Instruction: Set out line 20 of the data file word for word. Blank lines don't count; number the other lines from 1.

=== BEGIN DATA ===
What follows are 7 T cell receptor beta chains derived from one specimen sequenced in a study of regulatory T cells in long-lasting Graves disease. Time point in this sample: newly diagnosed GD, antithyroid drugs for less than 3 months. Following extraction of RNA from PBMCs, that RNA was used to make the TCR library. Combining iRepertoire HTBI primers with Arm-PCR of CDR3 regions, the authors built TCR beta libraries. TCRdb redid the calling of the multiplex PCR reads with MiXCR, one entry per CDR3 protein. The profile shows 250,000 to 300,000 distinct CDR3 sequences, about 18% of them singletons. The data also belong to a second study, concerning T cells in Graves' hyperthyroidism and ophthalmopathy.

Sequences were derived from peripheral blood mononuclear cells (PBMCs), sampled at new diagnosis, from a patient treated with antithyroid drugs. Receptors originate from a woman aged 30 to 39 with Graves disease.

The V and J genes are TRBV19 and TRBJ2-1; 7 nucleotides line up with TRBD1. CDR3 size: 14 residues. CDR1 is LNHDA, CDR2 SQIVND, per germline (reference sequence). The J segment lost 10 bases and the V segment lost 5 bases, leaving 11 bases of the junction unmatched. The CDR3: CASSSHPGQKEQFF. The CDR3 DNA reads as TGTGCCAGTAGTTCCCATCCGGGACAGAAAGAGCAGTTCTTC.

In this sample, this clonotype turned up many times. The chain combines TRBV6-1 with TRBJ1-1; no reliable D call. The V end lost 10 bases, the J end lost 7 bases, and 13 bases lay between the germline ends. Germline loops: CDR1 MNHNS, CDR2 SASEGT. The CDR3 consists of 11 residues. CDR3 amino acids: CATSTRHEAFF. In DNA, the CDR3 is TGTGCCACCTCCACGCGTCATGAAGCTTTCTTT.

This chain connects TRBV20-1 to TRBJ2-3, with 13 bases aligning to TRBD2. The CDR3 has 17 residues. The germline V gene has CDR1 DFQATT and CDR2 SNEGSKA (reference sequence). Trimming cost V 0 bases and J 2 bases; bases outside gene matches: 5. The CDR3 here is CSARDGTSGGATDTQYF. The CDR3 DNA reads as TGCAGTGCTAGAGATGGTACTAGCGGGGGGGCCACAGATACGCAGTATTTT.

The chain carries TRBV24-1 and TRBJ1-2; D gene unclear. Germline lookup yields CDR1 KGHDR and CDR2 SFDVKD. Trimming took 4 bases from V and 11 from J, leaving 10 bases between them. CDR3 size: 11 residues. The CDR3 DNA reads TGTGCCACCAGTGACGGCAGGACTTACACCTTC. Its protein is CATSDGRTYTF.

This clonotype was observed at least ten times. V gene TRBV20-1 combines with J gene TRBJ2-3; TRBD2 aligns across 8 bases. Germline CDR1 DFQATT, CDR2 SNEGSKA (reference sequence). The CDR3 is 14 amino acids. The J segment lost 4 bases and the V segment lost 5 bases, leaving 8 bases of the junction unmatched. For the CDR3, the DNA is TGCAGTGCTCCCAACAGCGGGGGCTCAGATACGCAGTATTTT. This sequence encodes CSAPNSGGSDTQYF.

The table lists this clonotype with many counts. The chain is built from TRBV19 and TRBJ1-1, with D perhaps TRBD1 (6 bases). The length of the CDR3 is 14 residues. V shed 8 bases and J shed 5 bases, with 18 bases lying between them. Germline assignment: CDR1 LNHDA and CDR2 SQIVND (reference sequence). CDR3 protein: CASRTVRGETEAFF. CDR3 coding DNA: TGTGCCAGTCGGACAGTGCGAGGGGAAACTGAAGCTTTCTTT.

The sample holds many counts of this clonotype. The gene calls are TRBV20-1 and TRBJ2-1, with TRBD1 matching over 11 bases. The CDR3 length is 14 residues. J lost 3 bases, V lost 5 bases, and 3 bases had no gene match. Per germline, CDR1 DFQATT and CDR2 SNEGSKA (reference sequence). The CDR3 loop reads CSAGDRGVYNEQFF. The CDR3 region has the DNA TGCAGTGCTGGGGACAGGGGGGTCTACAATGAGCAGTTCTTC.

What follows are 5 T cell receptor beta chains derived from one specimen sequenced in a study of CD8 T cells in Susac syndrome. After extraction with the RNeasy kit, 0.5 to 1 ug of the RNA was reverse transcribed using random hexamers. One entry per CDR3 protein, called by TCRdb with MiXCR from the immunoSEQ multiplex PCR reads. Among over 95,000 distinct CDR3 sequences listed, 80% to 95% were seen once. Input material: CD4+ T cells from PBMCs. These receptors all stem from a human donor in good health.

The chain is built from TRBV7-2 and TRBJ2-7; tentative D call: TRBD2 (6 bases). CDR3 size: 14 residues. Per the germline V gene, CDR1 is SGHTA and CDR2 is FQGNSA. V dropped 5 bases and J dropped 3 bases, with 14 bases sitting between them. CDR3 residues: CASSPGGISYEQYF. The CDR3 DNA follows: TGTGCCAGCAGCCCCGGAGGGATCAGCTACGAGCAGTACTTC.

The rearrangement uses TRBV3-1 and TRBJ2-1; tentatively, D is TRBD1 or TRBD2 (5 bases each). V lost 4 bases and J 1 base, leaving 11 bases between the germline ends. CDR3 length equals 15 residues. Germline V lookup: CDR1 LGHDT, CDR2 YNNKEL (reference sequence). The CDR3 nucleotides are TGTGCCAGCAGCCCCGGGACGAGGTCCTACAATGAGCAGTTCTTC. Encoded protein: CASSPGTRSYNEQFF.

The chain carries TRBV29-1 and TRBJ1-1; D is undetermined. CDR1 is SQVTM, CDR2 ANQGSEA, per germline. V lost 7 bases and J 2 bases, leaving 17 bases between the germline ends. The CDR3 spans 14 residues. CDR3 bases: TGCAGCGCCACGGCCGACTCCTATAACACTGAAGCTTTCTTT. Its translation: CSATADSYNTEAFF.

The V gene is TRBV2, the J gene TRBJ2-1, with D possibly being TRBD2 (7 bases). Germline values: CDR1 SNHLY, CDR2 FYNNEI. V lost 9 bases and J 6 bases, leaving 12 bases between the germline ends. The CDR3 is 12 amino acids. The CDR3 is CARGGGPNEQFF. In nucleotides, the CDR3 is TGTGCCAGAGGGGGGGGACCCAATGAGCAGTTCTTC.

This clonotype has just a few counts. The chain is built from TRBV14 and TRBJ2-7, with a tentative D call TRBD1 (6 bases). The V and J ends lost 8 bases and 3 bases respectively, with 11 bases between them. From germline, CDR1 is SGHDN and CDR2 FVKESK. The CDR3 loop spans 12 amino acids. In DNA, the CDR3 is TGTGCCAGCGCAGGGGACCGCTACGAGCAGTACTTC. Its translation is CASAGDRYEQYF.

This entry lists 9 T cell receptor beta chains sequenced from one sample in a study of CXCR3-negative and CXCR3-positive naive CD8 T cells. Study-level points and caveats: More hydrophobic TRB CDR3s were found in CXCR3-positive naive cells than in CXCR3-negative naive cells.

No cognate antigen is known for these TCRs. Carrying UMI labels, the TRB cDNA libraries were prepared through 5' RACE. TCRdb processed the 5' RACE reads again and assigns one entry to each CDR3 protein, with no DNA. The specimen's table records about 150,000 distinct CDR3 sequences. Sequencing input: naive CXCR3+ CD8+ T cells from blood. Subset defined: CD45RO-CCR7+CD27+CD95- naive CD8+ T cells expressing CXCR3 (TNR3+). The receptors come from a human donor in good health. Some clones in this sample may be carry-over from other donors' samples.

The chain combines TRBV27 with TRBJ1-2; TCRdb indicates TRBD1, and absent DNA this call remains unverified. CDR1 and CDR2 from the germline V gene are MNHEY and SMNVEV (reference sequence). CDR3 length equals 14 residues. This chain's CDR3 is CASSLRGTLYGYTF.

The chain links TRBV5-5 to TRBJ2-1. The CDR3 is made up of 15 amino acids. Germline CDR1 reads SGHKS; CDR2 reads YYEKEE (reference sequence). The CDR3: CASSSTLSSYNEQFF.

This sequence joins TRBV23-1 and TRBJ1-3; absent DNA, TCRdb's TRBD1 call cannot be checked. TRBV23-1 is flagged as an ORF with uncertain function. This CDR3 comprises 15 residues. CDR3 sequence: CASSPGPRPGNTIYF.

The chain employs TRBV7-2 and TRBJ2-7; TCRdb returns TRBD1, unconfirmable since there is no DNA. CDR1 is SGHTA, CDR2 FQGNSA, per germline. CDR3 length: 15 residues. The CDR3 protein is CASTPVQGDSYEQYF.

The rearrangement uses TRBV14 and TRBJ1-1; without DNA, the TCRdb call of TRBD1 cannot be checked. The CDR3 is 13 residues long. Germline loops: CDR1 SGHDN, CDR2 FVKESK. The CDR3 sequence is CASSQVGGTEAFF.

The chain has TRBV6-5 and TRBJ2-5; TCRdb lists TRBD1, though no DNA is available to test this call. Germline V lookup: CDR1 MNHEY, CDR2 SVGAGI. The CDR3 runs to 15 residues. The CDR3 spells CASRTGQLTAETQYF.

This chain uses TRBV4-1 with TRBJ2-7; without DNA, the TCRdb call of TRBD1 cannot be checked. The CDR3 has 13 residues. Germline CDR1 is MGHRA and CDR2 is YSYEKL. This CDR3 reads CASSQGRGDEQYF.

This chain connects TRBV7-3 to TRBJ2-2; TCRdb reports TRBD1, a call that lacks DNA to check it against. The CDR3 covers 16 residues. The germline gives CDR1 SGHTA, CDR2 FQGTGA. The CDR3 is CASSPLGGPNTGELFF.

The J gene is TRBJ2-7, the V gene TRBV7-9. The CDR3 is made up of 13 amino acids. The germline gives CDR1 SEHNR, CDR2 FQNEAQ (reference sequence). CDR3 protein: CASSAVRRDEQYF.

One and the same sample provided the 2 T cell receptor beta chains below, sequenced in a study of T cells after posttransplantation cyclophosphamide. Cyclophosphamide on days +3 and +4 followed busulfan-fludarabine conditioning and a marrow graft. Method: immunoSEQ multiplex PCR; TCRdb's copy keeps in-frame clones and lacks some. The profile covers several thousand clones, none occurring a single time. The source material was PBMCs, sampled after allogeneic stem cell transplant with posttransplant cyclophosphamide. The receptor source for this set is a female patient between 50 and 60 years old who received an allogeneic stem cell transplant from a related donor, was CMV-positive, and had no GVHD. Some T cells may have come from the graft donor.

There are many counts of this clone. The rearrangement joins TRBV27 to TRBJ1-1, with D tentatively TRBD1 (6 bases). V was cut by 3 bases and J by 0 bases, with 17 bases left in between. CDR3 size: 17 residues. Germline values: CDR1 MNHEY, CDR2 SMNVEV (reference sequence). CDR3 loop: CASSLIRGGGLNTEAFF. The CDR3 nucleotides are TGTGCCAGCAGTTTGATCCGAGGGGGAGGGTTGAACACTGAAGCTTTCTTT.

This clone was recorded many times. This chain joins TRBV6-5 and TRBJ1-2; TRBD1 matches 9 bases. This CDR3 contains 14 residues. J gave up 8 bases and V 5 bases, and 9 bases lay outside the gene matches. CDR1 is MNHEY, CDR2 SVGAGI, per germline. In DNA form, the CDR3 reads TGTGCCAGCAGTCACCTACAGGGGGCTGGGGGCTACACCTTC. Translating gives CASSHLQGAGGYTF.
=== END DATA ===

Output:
This sequence joins TRBV23-1 and TRBJ1-3; absent DNA, TCRdb's TRBD1 call cannot be checked. TRBV23-1 is flagged as an ORF with uncertain function. This CDR3 comprises 15 residues. CDR3 sequence: CASSPGPRPGNTIYF.